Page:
ERIC Identifier: ED321965
Publication Date: 1990-06-00
Author: Kleinfeld, Judith
Source: ERIC Clearinghouse on Rural Education and Small Schools
The Case Method in Teacher Education: Alaskan Models.
Case teaching presents authentic, concrete teaching problems for students
to analyze. For example, a teaching case in the context of a rural Alaska
school describes a classroom fight between a native student and a white
student. It provides background on the rural school and community, demonstrates
what the teacher did, and shows what subsequently happened (Kleinfeld,
forthcoming). As students read and discuss the case, they consider questions
that teachers actually think about in such a situation: the causes of the
fight, the two students' feelings and interpretations of the event, and
the history of mistrust between the native community and white outsiders.
As a class "unpacks" this chunk of reality, students become aware that
such concrete classroom problems reflect not only pedagogical issues, but
also matters of ethics, politics, and educational policy.
This Digest is intended for teacher educators, student teachers, and
practicing teachers. The discussion describes the theoretical basis of
the case method and examines the strengths and limitations of the case
method. It also identifies sources of teaching cases, and it suggests ways
teacher educators (and their students) can apply the case method.
THEORETICAL BASIS OF THE CASE METHOD
Teaching cases have long been a cornerstone of professional training
in schools of business, law, and medicine. Recently, educators have begun
to explore their value in the preparation of teachers (McCarthy, 1987;
Shulman, forthcoming; Shulman, 1987).
The surging interest in teaching cases stems from an increasing appreciation
of the value of "narrative" forms of thinking as opposed to abstraction
and generalization (Bruner, 1986). "The conclusions of much formal research
on teaching," Bolster (1983, p. 295) points out, "appear irrelevant to
classroom teachers--not necessarily wrong, just not very sensible or useful."
Narrative forms of thinking are far more compatible with the ways teachers
actually organize their experiences and develop professional knowledge.
In fact, professional knowledge in teaching and in other fields consists
in large part of the accumulation of experiences in the form of concrete
cases. Experienced professionals develop knowledge of the kinds of problems
they are likely to encounter, what these problems actually look like, what
usually causes them, and which approaches are likely to be productive in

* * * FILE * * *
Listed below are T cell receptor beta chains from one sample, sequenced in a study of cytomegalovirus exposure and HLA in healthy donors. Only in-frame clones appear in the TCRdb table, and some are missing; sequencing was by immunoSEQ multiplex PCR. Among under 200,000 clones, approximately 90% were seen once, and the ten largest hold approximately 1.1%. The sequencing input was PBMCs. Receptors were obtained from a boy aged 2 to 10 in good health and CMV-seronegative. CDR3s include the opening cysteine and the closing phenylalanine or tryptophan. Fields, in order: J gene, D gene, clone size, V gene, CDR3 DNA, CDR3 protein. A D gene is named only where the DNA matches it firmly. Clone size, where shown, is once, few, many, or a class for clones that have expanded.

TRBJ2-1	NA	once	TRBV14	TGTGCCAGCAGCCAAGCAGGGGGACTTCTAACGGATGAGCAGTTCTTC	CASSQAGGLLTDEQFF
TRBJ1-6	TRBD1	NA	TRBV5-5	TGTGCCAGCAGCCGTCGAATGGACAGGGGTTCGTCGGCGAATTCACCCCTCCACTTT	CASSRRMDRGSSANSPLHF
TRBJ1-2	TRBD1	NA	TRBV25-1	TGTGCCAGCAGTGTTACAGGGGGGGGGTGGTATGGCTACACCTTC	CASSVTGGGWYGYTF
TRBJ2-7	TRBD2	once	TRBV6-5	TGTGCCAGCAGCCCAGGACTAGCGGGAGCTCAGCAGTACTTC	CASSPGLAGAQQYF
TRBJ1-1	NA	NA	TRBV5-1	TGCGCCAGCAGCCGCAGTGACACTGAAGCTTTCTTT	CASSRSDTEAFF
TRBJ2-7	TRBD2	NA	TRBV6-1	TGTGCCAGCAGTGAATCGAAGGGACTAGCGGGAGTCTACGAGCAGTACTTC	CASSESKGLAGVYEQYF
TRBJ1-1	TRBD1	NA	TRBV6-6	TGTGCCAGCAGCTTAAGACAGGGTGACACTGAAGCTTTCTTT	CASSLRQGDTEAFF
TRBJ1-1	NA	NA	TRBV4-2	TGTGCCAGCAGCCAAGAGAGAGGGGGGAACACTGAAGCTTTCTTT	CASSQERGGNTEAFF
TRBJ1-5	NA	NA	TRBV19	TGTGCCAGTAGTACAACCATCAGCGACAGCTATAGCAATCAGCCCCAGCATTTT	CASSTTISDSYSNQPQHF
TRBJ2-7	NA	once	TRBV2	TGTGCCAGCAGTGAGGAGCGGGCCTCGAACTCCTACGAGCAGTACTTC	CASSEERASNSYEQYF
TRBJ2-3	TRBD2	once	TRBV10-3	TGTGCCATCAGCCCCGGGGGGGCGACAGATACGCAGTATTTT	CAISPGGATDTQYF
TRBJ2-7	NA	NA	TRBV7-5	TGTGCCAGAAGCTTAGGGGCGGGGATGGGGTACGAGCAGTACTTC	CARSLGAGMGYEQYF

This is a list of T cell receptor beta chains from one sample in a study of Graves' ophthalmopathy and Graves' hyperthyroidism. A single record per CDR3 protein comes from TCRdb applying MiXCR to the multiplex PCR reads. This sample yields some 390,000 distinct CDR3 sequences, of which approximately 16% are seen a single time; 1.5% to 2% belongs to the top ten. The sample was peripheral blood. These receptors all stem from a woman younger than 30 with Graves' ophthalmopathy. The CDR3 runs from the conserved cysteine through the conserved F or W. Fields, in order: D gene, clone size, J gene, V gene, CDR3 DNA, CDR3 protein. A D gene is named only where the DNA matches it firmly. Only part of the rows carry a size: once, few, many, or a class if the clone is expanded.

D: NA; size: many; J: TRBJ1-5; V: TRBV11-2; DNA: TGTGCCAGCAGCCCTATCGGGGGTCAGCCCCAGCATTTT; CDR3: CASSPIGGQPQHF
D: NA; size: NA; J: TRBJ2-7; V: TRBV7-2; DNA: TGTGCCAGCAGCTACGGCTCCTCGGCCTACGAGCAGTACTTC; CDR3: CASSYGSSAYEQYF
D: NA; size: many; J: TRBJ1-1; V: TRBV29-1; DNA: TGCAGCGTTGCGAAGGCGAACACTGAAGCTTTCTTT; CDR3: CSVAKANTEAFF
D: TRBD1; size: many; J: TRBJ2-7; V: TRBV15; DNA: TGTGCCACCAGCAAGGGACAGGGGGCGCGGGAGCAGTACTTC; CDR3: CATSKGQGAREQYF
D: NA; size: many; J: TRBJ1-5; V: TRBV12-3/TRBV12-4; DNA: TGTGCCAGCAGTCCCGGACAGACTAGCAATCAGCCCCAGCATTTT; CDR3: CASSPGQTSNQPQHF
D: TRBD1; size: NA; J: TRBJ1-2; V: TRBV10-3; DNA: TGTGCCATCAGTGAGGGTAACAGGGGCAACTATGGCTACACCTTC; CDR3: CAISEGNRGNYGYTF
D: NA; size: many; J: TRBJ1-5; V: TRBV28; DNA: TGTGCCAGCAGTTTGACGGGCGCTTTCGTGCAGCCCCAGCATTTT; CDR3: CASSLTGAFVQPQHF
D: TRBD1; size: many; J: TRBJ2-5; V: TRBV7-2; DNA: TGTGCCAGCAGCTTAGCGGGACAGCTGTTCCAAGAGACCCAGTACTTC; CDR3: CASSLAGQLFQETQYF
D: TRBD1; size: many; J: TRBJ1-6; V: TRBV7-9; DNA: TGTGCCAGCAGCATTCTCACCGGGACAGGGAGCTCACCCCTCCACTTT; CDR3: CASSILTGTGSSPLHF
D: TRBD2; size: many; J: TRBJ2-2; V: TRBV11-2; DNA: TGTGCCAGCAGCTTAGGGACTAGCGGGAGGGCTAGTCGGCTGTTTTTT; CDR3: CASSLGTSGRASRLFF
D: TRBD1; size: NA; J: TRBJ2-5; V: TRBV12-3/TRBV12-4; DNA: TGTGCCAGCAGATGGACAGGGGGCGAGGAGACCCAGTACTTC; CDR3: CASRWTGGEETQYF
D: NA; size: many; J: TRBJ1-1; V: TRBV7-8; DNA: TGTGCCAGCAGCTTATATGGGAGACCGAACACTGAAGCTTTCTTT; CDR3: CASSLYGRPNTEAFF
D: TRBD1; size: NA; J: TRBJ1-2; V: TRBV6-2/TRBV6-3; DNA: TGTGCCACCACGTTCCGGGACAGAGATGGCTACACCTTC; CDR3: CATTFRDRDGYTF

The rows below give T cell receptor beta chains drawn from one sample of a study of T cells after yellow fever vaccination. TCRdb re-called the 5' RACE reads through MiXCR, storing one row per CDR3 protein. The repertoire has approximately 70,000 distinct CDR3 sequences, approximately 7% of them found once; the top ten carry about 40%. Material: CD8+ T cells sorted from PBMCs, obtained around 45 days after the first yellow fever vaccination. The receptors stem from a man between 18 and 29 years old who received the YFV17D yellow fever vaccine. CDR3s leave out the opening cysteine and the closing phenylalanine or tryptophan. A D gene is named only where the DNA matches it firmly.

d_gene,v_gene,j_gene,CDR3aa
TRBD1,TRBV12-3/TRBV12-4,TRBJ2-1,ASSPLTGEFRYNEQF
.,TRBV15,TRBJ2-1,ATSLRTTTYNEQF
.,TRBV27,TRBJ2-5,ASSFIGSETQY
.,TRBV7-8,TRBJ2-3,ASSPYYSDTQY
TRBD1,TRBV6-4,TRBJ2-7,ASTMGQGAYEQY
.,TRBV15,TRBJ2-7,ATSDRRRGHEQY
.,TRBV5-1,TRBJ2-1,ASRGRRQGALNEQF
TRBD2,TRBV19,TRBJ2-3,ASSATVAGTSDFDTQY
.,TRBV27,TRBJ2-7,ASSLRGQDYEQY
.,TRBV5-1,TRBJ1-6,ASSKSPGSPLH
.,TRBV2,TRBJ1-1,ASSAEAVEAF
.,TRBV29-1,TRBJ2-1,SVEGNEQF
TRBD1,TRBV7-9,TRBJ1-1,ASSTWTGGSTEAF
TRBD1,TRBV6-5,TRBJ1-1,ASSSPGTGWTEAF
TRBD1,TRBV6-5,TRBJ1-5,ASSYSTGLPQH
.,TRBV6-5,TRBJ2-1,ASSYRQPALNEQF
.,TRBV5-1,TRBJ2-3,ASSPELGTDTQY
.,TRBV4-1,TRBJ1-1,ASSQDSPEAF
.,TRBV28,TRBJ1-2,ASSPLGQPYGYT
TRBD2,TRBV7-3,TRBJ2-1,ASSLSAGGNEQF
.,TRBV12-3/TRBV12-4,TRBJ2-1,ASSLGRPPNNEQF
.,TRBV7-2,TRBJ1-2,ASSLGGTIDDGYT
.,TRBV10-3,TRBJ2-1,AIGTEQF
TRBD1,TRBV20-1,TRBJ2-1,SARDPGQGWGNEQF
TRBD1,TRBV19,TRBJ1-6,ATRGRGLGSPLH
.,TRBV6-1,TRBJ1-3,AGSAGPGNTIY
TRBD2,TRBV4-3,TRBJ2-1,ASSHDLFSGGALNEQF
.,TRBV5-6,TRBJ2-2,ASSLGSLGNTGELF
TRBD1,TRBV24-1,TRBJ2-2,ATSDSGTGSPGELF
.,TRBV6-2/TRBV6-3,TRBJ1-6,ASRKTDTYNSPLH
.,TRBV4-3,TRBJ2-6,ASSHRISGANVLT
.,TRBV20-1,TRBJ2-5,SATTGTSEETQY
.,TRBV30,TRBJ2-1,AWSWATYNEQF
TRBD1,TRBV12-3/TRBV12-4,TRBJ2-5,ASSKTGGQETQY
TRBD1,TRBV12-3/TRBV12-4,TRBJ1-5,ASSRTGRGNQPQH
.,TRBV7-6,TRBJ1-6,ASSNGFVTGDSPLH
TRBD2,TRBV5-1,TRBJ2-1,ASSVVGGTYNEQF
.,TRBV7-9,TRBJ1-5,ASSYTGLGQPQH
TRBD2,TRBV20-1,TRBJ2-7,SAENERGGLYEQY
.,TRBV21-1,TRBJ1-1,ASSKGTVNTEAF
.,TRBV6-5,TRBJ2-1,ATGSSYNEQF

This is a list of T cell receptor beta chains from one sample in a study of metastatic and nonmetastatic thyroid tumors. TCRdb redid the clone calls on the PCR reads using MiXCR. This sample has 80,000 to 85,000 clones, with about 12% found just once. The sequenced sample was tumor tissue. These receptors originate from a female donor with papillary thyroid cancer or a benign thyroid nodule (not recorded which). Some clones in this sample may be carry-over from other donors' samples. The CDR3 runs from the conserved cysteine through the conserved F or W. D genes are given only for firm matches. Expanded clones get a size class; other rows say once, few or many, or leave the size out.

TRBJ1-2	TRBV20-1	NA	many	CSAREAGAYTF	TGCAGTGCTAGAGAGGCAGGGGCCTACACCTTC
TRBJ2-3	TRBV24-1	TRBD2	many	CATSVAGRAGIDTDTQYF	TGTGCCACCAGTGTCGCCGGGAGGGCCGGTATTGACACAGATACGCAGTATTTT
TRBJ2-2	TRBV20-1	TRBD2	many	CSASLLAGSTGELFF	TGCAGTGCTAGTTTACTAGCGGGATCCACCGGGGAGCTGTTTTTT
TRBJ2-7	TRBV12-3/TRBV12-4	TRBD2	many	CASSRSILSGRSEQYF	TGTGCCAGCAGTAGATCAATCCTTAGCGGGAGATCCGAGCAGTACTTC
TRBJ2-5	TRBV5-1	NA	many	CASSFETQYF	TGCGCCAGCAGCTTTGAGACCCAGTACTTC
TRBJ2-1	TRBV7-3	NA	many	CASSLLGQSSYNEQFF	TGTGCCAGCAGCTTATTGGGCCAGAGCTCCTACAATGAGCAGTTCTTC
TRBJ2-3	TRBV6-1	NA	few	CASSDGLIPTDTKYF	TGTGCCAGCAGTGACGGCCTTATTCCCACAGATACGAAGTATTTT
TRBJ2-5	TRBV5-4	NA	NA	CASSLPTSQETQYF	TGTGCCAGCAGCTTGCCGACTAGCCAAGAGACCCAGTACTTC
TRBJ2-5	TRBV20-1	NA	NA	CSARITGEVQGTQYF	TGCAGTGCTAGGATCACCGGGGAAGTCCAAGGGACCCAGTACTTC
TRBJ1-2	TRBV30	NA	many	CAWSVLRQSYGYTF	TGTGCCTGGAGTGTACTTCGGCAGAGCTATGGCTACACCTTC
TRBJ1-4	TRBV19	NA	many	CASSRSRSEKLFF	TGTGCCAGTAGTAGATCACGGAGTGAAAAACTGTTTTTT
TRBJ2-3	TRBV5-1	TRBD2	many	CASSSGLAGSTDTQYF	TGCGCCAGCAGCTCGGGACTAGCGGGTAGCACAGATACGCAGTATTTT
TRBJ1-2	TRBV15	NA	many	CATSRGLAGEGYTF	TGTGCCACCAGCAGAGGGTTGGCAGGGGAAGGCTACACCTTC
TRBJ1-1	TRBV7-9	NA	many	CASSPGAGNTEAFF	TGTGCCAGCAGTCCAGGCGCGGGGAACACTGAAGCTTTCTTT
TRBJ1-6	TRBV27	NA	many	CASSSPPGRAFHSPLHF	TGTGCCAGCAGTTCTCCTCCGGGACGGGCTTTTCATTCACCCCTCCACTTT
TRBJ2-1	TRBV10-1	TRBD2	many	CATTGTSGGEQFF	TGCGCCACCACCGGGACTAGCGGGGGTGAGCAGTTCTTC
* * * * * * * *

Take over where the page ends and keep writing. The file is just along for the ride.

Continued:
solving the problems. By providing vicarious experience with a variety
of concrete cases, the case method expands and sharpens students' understanding
of the profession.
Case method teaching also provides models of how to think professionally
about problems. Students learn how to use theoretical concepts to illuminate
a practical problem. They learn how to spot the larger issues implicit
in what might seem to be a minor classroom decision. Teaching by the case
method helps students learn how to think productively about concrete experience.
The case method thus enhances their ability to learn from their own experiences.
STRENGTHS OF THE CASE METHOD
Case methods are especially valuable in rural education. Cases can describe
in vivid and rich detail what happens in small, rural schools. Such schools,
unfortunately, are difficult to use as field placement sites for student
teachers, primarily due to their distance from most university campuses.
Well written teaching cases:
provide vicarious experience with important teaching dilemmas;
illuminate the human intentions, feelings, and misinterpretations that
are often the core of teaching problems;
provide models of how expert teachers think about actual teaching dilemmas;
increase students' repertoire of educational strategies by showing them
how expert teachers approach problems;
help students learn to spot issues and think professionally about practical
provide emotional preparation for an unjust world.
Students enjoy learning from cases, which appeal to the universal delight
in a good story.
LIMITATIONS OF THE CASE METHOD
Case method teaching is not a systematic means of transmitting facts,
organizing knowledge, or teaching psychological concepts and pedagogical
methods. Nor do cases give students practice in pedagogical skills. The
case method supplements, rather than replaces, other methods of teacher
Some faculty find it hard to locate good case materials. Many are not
sure how to go about teaching a case and fear that classes will degenerate
into a pointless exchange of personal opinions.
SOURCES OF TEACHING CASES
Collections of teaching cases are just coming on to the market. Currently
available casebooks are: Case Studies for Teacher Decision-making (Greenwood
& Parkay, 1989); A Casebook for English Teachers (Small & Strzepek,
1988); and Case Studies on Teaching (Henson, Kowlaski, & Weaver, 1990).